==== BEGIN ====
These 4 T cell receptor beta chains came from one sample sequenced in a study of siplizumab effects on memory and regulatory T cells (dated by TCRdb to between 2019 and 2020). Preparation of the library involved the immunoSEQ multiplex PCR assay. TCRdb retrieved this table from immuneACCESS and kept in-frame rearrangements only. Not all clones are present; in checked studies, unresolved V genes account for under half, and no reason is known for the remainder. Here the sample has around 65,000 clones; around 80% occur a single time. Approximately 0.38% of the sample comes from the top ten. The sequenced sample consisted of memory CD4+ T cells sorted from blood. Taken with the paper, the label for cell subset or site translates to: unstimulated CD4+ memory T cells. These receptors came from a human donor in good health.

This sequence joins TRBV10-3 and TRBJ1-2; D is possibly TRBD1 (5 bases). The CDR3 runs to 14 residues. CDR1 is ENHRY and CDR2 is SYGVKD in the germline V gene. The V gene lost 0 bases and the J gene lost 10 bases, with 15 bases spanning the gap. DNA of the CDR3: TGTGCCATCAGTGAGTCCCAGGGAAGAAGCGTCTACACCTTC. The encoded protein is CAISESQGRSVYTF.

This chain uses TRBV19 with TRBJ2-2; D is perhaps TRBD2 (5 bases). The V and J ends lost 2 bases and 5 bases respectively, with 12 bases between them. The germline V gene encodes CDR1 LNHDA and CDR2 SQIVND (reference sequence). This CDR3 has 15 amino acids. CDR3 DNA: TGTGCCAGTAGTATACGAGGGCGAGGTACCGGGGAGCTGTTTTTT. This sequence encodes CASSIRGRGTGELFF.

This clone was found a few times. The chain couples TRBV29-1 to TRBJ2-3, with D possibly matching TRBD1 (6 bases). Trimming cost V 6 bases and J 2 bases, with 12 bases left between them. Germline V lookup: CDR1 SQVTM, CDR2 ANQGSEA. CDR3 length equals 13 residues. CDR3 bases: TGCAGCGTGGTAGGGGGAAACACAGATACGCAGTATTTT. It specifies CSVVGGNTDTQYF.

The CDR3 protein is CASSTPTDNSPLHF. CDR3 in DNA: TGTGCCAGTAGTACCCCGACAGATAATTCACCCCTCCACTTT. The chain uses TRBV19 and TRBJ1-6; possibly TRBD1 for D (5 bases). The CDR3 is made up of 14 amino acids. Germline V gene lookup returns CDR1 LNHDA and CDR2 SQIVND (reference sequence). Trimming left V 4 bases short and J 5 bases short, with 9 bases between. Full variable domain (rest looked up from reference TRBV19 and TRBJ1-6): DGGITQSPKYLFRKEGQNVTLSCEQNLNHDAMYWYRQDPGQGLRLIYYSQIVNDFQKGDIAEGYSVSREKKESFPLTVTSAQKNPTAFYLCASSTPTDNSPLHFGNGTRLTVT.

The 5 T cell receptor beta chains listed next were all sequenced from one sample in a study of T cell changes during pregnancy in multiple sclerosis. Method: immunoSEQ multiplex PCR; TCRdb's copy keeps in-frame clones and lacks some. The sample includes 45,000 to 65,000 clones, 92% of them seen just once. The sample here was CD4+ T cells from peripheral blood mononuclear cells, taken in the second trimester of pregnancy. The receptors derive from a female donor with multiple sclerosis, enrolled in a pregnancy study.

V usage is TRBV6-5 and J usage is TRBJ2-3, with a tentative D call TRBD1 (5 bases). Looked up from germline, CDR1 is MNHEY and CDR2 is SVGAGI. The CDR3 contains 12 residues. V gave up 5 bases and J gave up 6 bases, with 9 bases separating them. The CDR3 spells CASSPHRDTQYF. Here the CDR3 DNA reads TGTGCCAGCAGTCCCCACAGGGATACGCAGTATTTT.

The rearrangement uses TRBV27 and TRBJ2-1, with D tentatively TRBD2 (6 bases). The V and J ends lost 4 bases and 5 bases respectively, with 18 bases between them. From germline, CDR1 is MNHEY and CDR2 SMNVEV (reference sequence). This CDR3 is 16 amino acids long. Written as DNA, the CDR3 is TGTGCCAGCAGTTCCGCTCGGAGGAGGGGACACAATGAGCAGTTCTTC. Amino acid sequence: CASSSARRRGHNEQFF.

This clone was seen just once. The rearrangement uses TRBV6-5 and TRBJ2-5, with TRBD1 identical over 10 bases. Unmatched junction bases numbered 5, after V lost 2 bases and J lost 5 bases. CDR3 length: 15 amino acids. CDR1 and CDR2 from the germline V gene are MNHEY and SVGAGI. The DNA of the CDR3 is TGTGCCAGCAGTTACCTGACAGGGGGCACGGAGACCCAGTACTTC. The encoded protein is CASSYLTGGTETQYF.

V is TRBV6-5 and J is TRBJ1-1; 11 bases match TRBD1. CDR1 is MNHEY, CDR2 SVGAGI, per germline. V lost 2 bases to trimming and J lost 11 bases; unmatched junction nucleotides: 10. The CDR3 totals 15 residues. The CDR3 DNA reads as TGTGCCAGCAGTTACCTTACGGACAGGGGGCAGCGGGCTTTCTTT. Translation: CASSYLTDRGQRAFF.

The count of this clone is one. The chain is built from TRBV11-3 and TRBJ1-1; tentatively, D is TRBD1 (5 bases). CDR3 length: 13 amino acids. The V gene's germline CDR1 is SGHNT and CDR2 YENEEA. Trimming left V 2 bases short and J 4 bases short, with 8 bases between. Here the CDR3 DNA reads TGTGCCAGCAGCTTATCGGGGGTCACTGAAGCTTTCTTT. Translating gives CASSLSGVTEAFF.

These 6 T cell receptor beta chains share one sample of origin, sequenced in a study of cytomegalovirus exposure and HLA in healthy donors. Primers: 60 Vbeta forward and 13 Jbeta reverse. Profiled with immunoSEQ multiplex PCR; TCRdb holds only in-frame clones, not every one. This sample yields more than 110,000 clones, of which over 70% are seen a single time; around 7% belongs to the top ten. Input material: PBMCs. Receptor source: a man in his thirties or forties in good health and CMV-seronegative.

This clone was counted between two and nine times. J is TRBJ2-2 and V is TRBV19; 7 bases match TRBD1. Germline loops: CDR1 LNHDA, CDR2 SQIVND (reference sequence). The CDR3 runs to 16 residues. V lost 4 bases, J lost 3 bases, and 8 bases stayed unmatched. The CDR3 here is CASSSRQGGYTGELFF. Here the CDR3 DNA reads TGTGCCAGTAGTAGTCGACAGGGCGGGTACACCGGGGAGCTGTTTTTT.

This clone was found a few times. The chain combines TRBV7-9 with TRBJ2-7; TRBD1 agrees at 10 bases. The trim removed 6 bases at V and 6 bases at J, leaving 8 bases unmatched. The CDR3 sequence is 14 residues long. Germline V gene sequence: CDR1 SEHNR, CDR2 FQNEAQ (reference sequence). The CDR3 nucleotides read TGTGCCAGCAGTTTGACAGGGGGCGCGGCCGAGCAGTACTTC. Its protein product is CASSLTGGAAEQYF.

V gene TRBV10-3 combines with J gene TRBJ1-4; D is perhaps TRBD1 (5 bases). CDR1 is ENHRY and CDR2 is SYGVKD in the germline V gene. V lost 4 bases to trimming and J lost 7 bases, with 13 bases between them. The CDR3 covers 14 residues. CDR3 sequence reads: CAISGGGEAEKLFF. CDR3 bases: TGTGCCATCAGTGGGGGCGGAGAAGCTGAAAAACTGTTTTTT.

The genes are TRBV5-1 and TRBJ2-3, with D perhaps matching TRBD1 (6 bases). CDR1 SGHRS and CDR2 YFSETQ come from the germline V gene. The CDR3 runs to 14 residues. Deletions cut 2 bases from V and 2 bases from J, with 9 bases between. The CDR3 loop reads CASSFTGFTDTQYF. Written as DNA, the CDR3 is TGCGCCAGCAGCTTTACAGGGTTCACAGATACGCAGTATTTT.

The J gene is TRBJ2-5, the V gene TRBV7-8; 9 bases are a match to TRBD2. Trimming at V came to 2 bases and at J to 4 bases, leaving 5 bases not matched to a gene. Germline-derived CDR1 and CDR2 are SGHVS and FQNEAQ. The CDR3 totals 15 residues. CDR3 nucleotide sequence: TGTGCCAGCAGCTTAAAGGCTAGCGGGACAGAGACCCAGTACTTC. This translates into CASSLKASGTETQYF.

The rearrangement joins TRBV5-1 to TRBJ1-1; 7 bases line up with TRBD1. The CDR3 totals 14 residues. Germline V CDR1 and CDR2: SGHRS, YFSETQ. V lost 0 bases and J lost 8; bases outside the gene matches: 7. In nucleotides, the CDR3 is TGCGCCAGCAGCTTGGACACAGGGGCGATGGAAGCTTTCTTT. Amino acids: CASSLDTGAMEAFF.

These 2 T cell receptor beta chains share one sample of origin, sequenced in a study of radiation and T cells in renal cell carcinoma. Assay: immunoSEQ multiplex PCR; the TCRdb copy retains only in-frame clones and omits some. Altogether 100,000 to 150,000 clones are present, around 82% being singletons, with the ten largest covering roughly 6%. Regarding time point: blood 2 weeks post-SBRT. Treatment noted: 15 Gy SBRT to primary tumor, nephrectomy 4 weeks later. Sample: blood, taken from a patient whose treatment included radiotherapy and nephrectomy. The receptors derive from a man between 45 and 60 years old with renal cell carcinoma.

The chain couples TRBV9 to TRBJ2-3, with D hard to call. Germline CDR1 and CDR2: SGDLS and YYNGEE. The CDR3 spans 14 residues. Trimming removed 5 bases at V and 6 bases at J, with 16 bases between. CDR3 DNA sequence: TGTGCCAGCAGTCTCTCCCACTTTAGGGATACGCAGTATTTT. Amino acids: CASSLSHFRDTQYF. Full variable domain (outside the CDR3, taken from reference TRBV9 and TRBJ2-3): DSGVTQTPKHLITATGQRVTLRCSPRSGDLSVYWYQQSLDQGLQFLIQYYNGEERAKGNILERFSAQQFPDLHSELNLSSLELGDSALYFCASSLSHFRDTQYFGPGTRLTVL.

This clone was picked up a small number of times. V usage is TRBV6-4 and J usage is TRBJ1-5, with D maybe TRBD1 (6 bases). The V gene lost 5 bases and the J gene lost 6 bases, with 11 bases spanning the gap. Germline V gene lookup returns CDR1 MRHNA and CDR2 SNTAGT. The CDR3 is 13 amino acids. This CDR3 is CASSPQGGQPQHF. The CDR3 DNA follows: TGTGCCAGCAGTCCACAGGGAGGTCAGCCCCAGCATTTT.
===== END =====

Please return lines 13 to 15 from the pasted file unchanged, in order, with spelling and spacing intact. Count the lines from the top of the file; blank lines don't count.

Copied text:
This clone was counted between two and nine times. J is TRBJ2-2 and V is TRBV19; 7 bases match TRBD1. Germline loops: CDR1 LNHDA, CDR2 SQIVND (reference sequence). The CDR3 runs to 16 residues. V lost 4 bases, J lost 3 bases, and 8 bases stayed unmatched. The CDR3 here is CASSSRQGGYTGELFF. Here the CDR3 DNA reads TGTGCCAGTAGTAGTCGACAGGGCGGGTACACCGGGGAGCTGTTTTTT.

This clone was found a few times. The chain combines TRBV7-9 with TRBJ2-7; TRBD1 agrees at 10 bases. The trim removed 6 bases at V and 6 bases at J, leaving 8 bases unmatched. The CDR3 sequence is 14 residues long. Germline V gene sequence: CDR1 SEHNR, CDR2 FQNEAQ (reference sequence). The CDR3 nucleotides read TGTGCCAGCAGTTTGACAGGGGGCGCGGCCGAGCAGTACTTC. Its protein product is CASSLTGGAAEQYF.

V gene TRBV10-3 combines with J gene TRBJ1-4; D is perhaps TRBD1 (5 bases). CDR1 is ENHRY and CDR2 is SYGVKD in the germline V gene. V lost 4 bases to trimming and J lost 7 bases, with 13 bases between them. The CDR3 covers 14 residues. CDR3 sequence reads: CAISGGGEAEKLFF. CDR3 bases: TGTGCCATCAGTGGGGGCGGAGAAGCTGAAAAACTGTTTTTT.